Why Unisphere?


Pamphlet commemorating "first steel" ceremonies for Unisphere
Ceremonies Booklet Cover

At ceremonies on March 6, 1963 commemorating the placement of the first steel support of the Unisphere pedestal, Robert Moses, Fair Corporation President spoke these remarks:

"We looked high and low for a challenging symbol for the New York World's Fair of 1964 and 1965. It had to be of the space age; it had to reflect the interdependence of man on the planet Earth, and it had to emphasize man's achievements and aspirations. it had to be the cynosure of all visitors, dominating Flushing Meadow, and built to remain as a permanent feature of the park, reminding succeeding generations of a pageant of surpassing interest and significance.

And so we discarded startling abstractions and decided on a transparent, or shall I say diaphanous globe with orbits, with the continents outlined, and ingenious lighting and other effects in place of revolving machinery.

This symbol floating over the Meadow, is going around the world. it signifies the New York Fair everywhere. Its effect is instantaneous. It speaks volumes in a single picture."

The first steel section for Unisphere's pedestal weighing twenty tons, is lowered into place on March 6, 1963. Fabrication of sections for the world's largest representation of the Earth took place in Harrisburg, PA, at U.S. Steel's American Bridge Division, and from there was shipped by rail and truck to Flushing Meadow Park.

Lowering the first support 

One of Moses' first tasks upon becoming President of the Fair in 1960 was to suggest some sort of symbol to represent the Fair. Having been intimately involved with the 1939/1940 Fair Moses knew the value of a highly recognizable symbol. The Trillion and Perisphere of the earlier Fair had become popular icons in their day.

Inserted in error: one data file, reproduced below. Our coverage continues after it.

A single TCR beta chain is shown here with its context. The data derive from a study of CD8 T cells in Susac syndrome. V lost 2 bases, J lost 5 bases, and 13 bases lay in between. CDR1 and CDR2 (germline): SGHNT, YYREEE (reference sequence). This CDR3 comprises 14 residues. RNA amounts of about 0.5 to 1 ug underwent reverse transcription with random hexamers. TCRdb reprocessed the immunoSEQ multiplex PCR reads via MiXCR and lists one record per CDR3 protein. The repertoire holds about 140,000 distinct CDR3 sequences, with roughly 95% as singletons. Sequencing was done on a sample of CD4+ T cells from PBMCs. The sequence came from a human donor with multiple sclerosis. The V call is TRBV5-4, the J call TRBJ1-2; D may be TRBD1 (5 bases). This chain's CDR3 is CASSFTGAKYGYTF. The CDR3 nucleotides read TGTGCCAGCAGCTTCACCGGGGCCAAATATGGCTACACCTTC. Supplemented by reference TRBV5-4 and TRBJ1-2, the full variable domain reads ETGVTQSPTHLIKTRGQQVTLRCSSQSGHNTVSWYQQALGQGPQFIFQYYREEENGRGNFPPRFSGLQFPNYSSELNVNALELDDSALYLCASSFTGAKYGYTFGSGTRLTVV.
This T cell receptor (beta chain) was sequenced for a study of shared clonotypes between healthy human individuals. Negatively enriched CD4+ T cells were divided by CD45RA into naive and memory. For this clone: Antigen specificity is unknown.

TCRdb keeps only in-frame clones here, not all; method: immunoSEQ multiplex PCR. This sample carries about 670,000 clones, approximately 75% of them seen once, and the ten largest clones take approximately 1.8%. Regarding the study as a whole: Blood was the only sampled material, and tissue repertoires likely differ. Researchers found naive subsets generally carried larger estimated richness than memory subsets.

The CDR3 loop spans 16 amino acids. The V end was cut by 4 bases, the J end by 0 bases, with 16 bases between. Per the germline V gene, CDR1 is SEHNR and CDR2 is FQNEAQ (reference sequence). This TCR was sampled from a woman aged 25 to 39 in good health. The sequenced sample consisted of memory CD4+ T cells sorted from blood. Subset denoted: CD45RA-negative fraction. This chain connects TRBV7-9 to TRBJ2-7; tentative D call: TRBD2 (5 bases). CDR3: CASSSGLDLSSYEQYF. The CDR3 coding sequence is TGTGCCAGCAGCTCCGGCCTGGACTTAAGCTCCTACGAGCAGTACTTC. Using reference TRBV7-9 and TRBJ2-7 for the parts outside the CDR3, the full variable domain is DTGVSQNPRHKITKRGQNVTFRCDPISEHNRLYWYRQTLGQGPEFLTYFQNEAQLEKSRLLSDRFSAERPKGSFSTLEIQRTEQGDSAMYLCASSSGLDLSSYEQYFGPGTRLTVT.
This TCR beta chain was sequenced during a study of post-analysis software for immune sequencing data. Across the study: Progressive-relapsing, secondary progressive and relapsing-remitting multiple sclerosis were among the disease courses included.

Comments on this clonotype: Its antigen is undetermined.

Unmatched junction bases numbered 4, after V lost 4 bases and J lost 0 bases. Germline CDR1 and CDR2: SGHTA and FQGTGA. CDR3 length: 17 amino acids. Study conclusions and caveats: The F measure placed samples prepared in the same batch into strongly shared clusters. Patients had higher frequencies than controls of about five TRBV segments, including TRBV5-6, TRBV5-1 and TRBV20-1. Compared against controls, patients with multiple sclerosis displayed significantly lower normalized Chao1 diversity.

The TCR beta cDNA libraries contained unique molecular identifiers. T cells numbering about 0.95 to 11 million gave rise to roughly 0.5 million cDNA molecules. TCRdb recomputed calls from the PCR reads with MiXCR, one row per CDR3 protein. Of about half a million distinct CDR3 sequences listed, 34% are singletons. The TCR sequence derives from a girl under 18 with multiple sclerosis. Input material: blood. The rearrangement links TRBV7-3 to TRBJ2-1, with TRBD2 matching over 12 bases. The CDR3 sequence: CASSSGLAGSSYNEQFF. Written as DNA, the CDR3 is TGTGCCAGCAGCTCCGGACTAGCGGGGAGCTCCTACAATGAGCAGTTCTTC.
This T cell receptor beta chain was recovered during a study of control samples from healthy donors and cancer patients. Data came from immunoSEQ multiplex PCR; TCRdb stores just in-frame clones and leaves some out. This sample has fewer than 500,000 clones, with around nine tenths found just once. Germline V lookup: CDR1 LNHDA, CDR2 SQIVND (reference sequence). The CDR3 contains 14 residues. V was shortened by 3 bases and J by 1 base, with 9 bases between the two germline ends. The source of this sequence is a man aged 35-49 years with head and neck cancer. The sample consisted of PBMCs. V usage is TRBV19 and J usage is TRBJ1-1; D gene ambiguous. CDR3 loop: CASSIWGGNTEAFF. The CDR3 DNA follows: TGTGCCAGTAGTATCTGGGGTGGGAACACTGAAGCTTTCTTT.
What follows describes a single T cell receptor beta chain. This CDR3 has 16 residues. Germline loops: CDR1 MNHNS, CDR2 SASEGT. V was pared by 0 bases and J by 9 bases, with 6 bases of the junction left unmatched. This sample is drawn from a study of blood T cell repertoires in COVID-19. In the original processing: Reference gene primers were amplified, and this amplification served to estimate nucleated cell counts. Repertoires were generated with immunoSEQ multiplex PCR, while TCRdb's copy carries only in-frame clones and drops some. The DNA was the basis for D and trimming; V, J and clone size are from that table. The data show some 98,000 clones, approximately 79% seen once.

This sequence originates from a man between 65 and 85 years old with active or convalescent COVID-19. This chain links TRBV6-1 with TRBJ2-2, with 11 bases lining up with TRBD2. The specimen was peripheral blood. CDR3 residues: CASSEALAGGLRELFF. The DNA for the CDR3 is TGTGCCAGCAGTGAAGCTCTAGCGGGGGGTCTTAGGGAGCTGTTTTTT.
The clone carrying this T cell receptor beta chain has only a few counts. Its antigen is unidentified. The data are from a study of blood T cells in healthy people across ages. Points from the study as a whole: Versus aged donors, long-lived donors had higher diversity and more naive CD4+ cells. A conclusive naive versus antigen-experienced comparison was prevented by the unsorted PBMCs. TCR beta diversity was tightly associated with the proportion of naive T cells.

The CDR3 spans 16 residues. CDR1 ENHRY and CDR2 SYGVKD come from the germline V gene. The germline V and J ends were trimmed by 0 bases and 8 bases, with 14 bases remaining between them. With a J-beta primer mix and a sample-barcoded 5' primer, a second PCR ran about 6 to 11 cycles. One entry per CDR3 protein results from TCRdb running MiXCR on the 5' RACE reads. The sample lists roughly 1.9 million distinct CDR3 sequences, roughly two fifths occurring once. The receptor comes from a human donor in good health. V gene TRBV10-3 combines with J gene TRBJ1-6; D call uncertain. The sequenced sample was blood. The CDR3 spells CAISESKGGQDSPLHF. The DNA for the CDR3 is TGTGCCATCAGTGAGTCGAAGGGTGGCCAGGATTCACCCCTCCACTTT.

In August, 1960, he outlined these ideas:

"It gets down to these alternatives.

    1. Pure abstraction. Absolutely nothing doing. Toss it out.
    2. Understandable abstraction symbolizing theme, with some significance or meaning for the average person.
    3. U.N. buildings. Kind of corny. Unoriginal. U.N. probably won't like it. Neither will some of our people, but it's not impossible.
    4. Something from electronic or invention world.
    5. Throgs Neck or Narrows suspension bridge.
    6. Onward and upward symbol -- Heaven knows what.
    7. Something else."

He turned to the design firm of Walter Dorwin Teague to come up with some ideas. Their suggestion was for a 170-foot high steel and aluminum spiral called "Journey to the Stars." At one point in its design, a ride took people to the top of the spiral. Helium filled star-shaped balloons floated about the top of the structure. Moses' thoughts?

"At the risk of being put down as a barbarian, I think its a cross between a part of a make and break engine or a bedspring..."

"Journey to the Stars" as envisioned by the design team at Walter Dorwin Teague Associates.

Journey to the Stars 

"The Galaxon" -- another proposed Theme Symbol of the 1964/1965 New York World's Fair.

The Galaxon